BERLIN (AP) — Members of the nationalist Alternative for Germany party have backed a political program that says Islam doesn't belong to Germany and supports a ban against minarets, muezzin calls and headscarves for women and girls in school.
The party, also known by its acronyms AfD, has been growing in popularity and political influence as it campaigns on an anti-Islam platform. It was holding a conference on Sunday.
German Chancellor Angela Merkel has repeatedly said Islam does belong to Germany and religious freedom is also part of the country's constitution.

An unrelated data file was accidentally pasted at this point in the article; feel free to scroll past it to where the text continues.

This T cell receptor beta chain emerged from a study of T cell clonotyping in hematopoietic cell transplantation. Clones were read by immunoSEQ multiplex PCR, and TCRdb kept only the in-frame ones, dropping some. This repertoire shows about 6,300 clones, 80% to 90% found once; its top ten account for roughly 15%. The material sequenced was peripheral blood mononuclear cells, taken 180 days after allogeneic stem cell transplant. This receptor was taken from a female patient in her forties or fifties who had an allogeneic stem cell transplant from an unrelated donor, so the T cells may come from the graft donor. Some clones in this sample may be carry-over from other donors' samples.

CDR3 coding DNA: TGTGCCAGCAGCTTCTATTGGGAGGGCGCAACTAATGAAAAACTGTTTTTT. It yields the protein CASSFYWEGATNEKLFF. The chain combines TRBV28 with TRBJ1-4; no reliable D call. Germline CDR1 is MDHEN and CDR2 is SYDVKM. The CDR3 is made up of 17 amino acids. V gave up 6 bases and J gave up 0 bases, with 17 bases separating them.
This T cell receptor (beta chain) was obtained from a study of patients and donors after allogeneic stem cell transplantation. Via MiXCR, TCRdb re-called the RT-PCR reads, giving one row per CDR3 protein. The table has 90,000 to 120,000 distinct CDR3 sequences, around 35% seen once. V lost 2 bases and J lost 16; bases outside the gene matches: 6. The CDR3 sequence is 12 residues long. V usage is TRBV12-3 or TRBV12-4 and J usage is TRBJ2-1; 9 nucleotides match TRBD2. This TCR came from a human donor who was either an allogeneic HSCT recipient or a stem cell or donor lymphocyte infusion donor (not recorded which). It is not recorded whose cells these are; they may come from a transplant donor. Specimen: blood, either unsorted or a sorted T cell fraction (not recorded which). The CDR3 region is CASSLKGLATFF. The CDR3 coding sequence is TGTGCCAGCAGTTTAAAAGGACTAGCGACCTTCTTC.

An estimated 16 million people — 20 percent of Germany's population — have an immigrant background with a majority coming from Muslim countries like Turkey, Lebanon or Morocco.
Germany also saw over 1 million asylum-seekers enter last year, many from Syria.